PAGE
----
Science writer Natalie Wolchover has received a 2022 Pulitzer Prize for her work in Quanta Magazine, in which she explains the complicated history of NASA’s James Webb Space Telescope, which was launched in December.
Wolchover is senior writer and editor at Quanta and has been with the magazine since its inception in 2013. From 2010 to 2012 she was a staff writer (opens in new tab) for Space.com’s sister site Live Science. The Pulitzer, presented to the magazine on May 9 with a special mention for Wolchover, was in the explanatory reporting category.
The Pulitzer Committee awarded the 2022 Explanatory Reporting Prize “for reporting that demonstrated the complexities of building the James Webb Space Telescope, which is designed to facilitate groundbreaking astronomical and cosmological research,” the organization said (opens in new tab).
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Wolchover was just recovering from COVID-19 when the news got through to her. “I’m laying in bed in a COVID daze struggling to believe this is real and not a fever dream,” she said joked on Twitter (opens in new tab).
“It’s a wonderful recognition of our entire team and of the ethos of science journalism,” she added of the award-winning story (opens in new tab)entitled “The Webb Space Telescope Will Rewrite Cosmic History. If it works.”
Wolchover’s story elegantly traces the laborious engineering process that produced the James Webb Space Telescope, a $10 billion observatory that launched more than a decade late and well over budget. She notes that even after the launch (which took place on December 25, 2021; the article was published on December 3), Webb still faced numerous problems during its commissioning.
For example, she describes how the telescope was carefully folded into the rocket to be unrolled for the long journey to a location in space where sunshade must be done just right to shield the telescope from the sun interfering with the infrared would observations.
“The sunshade is both an infrared telescope’s only hope and its Achilles’ heel. In order to deploy too big enough without weighing down a rocket, the sunshade needs to be made of thin fabric,” she wrote.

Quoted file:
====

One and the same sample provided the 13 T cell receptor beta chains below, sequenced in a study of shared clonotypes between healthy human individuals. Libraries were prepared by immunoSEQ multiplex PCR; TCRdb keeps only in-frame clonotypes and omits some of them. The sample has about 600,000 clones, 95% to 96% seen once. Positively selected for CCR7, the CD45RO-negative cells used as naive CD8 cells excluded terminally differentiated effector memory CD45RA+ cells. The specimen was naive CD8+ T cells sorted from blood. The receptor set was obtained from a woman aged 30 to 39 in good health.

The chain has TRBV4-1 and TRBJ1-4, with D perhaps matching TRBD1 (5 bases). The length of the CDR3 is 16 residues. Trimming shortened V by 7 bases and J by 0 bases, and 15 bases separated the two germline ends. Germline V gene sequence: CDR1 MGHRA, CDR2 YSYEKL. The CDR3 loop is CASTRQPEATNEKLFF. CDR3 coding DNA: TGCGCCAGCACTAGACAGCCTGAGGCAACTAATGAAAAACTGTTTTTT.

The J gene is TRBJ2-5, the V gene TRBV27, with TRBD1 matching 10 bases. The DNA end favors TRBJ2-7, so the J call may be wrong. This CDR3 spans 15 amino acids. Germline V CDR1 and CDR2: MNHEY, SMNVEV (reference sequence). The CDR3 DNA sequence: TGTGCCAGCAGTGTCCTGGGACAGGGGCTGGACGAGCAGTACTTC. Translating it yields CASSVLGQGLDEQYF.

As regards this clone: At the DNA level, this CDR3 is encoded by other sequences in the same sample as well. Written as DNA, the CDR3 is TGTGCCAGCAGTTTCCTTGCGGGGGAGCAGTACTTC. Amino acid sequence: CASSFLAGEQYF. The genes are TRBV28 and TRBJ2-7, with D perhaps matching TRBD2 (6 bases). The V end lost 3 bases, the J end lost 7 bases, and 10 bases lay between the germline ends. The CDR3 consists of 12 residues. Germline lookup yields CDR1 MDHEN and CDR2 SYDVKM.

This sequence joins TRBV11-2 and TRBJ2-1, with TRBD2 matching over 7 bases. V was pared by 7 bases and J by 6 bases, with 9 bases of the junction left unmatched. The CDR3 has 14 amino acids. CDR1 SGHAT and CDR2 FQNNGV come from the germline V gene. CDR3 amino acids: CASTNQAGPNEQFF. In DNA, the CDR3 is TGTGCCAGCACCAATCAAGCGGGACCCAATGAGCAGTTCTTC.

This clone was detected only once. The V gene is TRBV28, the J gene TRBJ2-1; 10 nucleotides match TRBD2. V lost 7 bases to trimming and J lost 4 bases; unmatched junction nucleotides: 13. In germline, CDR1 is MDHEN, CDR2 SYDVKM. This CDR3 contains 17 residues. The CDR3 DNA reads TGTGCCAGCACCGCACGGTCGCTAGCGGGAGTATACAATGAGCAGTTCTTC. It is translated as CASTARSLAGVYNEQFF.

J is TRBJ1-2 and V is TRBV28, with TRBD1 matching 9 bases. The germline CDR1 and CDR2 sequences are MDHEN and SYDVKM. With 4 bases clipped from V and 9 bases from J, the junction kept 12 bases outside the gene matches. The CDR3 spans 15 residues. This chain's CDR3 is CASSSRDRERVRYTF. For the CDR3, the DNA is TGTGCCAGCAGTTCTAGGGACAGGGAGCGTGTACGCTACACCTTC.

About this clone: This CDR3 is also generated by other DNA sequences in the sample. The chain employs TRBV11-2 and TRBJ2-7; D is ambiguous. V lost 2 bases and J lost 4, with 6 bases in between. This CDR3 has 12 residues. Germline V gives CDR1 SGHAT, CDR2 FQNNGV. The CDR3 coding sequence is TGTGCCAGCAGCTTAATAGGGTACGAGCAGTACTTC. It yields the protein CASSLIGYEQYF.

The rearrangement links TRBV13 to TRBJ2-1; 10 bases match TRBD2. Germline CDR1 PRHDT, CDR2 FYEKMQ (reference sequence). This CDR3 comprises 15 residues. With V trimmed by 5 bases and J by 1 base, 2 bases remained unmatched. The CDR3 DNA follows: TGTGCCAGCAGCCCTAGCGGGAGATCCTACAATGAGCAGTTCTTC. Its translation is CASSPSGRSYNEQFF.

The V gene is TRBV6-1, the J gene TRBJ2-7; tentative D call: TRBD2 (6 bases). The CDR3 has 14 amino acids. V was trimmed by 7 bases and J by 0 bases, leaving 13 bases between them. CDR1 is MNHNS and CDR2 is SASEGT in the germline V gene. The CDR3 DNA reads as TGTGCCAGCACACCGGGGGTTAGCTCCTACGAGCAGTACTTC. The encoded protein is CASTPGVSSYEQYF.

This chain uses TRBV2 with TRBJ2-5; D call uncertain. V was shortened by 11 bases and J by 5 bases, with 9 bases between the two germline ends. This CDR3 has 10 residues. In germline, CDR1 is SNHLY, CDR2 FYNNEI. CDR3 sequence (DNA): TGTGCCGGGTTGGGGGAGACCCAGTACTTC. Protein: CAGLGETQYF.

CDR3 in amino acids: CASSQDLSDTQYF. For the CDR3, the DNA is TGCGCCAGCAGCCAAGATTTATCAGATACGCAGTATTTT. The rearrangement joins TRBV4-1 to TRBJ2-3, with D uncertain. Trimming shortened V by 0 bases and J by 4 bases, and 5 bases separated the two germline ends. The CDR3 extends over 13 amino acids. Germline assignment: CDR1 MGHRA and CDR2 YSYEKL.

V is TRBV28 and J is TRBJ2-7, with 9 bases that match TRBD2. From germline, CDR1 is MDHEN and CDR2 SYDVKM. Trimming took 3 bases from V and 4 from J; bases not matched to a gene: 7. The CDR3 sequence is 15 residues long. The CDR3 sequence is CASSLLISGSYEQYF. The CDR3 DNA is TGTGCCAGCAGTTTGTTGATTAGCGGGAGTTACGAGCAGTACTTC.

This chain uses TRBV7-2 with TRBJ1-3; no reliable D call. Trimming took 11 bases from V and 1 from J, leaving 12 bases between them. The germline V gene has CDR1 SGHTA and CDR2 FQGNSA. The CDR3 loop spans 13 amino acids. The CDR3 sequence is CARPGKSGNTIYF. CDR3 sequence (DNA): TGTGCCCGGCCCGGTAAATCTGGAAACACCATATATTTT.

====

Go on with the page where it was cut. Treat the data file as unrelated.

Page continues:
After discussing Webb’s tiny mass compared to a ground-based telescope, a necessity to get the groundbreaking observatory into space, she further elaborated on the matter issue.
I’m lying in bed in a COVID daze struggling to believe this is real and not a fever dream. I mean holy crap. Thank you all for the nice messages!!! https://t.co/BZqYpJOkrvMay 9, 2022
“Nothing about building a huge but lightweight infrared-sensing spacecraft is easy, but the inevitable use of cloth makes it an inherently risky proposition,” Wolchover said. “Material is, say engineers, ‘non-deterministic’, its movements cannot be perfectly controlled or predicted. If the sunshade gets stuck when you roll it up, the whole telescope becomes space junk.”
Fortunately, Webb’s deployment went smoothly, and after nearly five consecutive months of commissioning in space, NASA also coincidentally announced in May that the observatory is on the “home stretch” of the 1,000-step commissioning period. The first scientific images from the space telescope are expected in July.
Wolchover also mentions in the article the groundbreaking research Webb will undertake if all goes according to plan, as it examines the early universe, seeks out the first galaxies, and otherwise seeks to understand the forces that shaped the cosmos.
Wolchover was a staff writer at LiveScience, a sister publication of Space.com, between 2010 and 2012. Outlining some of the most important mysteries in physics was one of the notable stories she has been writing for LiveScience over the past few months (opens in new tab)a discussion about whether the Voyager 1 spacecraft had left the solar system (opens in new tab)and the physics of the first supersonic space dive (opens in new tab). Wolchover also wrote occasionally for Space.com.
She has a bachelor’s degree in physics from Tufts University and, according to her Live Science biography, studied physics at the University of California, Berkeley, and before the Pulitzer, she won numerous other journalism awards. She was the 2016 winner of the Evert Clark/Seth Payne Award, an annual award for young science writers, and the 2017 winner of the Science Communication Award for the American Institute of Physics.
“Her work has also appeared in The Best American Science and Nature Writing and The Best Writing on Mathematics, Nature, The New Yorker and Popular Science,” reads her Live Science bio (opens in new tab).